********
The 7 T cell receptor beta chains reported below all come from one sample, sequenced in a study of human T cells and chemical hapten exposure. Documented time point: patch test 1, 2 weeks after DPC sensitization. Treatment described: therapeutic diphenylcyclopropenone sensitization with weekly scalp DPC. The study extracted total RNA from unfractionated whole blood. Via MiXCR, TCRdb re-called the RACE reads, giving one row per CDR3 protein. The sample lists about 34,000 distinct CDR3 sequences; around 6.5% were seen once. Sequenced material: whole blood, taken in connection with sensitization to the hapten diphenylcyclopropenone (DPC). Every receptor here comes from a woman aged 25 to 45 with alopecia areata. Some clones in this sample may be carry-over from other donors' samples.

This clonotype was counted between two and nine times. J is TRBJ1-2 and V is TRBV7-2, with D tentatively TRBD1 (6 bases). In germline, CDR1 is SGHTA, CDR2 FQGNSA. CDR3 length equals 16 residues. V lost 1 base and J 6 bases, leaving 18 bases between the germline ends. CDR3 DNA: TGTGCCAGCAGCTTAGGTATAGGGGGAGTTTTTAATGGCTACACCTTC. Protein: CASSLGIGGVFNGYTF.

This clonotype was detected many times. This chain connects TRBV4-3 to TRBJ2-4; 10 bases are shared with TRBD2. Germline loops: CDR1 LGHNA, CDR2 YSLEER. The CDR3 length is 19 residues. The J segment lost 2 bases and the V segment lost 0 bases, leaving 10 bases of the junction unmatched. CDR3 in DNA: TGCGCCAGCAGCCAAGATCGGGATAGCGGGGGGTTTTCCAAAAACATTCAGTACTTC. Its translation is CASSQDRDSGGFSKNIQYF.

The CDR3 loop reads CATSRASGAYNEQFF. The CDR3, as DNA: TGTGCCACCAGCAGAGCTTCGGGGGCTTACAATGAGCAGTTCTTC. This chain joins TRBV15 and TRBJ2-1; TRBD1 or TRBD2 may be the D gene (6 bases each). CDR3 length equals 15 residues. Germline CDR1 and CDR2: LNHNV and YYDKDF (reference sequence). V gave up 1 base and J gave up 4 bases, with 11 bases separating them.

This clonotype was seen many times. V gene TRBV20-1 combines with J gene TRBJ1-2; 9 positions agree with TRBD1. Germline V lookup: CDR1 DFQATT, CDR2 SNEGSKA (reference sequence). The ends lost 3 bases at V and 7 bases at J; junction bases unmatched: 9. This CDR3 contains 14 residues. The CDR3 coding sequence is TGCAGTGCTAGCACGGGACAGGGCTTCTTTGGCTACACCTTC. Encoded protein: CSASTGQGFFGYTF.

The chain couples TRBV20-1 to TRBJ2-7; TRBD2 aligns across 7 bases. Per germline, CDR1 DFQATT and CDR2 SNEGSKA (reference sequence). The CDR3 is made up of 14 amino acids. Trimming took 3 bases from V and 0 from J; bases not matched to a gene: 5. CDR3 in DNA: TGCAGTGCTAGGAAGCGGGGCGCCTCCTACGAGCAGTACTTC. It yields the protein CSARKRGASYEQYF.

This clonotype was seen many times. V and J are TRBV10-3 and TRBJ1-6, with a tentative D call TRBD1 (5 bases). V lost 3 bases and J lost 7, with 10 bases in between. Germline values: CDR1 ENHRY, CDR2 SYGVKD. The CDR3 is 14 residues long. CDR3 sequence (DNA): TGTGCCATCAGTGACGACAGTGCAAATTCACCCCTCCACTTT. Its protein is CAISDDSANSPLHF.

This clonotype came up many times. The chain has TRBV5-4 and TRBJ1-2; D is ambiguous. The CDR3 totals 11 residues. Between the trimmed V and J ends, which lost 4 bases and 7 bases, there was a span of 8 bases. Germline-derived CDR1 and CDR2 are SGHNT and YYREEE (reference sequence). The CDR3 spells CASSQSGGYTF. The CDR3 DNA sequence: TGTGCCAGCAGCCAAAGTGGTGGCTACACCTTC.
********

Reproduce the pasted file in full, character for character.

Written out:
The 7 T cell receptor beta chains reported below all come from one sample, sequenced in a study of human T cells and chemical hapten exposure. Documented time point: patch test 1, 2 weeks after DPC sensitization. Treatment described: therapeutic diphenylcyclopropenone sensitization with weekly scalp DPC. The study extracted total RNA from unfractionated whole blood. Via MiXCR, TCRdb re-called the RACE reads, giving one row per CDR3 protein. The sample lists about 34,000 distinct CDR3 sequences; around 6.5% were seen once. Sequenced material: whole blood, taken in connection with sensitization to the hapten diphenylcyclopropenone (DPC). Every receptor here comes from a woman aged 25 to 45 with alopecia areata. Some clones in this sample may be carry-over from other donors' samples.

This clonotype was counted between two and nine times. J is TRBJ1-2 and V is TRBV7-2, with D tentatively TRBD1 (6 bases). In germline, CDR1 is SGHTA, CDR2 FQGNSA. CDR3 length equals 16 residues. V lost 1 base and J 6 bases, leaving 18 bases between the germline ends. CDR3 DNA: TGTGCCAGCAGCTTAGGTATAGGGGGAGTTTTTAATGGCTACACCTTC. Protein: CASSLGIGGVFNGYTF.

This clonotype was detected many times. This chain connects TRBV4-3 to TRBJ2-4; 10 bases are shared with TRBD2. Germline loops: CDR1 LGHNA, CDR2 YSLEER. The CDR3 length is 19 residues. The J segment lost 2 bases and the V segment lost 0 bases, leaving 10 bases of the junction unmatched. CDR3 in DNA: TGCGCCAGCAGCCAAGATCGGGATAGCGGGGGGTTTTCCAAAAACATTCAGTACTTC. Its translation is CASSQDRDSGGFSKNIQYF.

The CDR3 loop reads CATSRASGAYNEQFF. The CDR3, as DNA: TGTGCCACCAGCAGAGCTTCGGGGGCTTACAATGAGCAGTTCTTC. This chain joins TRBV15 and TRBJ2-1; TRBD1 or TRBD2 may be the D gene (6 bases each). CDR3 length equals 15 residues. Germline CDR1 and CDR2: LNHNV and YYDKDF (reference sequence). V gave up 1 base and J gave up 4 bases, with 11 bases separating them.

This clonotype was seen many times. V gene TRBV20-1 combines with J gene TRBJ1-2; 9 positions agree with TRBD1. Germline V lookup: CDR1 DFQATT, CDR2 SNEGSKA (reference sequence). The ends lost 3 bases at V and 7 bases at J; junction bases unmatched: 9. This CDR3 contains 14 residues. The CDR3 coding sequence is TGCAGTGCTAGCACGGGACAGGGCTTCTTTGGCTACACCTTC. Encoded protein: CSASTGQGFFGYTF.

The chain couples TRBV20-1 to TRBJ2-7; TRBD2 aligns across 7 bases. Per germline, CDR1 DFQATT and CDR2 SNEGSKA (reference sequence). The CDR3 is made up of 14 amino acids. Trimming took 3 bases from V and 0 from J; bases not matched to a gene: 5. CDR3 in DNA: TGCAGTGCTAGGAAGCGGGGCGCCTCCTACGAGCAGTACTTC. It yields the protein CSARKRGASYEQYF.

This clonotype was seen many times. V and J are TRBV10-3 and TRBJ1-6, with a tentative D call TRBD1 (5 bases). V lost 3 bases and J lost 7, with 10 bases in between. Germline values: CDR1 ENHRY, CDR2 SYGVKD. The CDR3 is 14 residues long. CDR3 sequence (DNA): TGTGCCATCAGTGACGACAGTGCAAATTCACCCCTCCACTTT. Its protein is CAISDDSANSPLHF.

This clonotype came up many times. The chain has TRBV5-4 and TRBJ1-2; D is ambiguous. The CDR3 totals 11 residues. Between the trimmed V and J ends, which lost 4 bases and 7 bases, there was a span of 8 bases. Germline-derived CDR1 and CDR2 are SGHNT and YYREEE (reference sequence). The CDR3 spells CASSQSGGYTF. The CDR3 DNA sequence: TGTGCCAGCAGCCAAAGTGGTGGCTACACCTTC.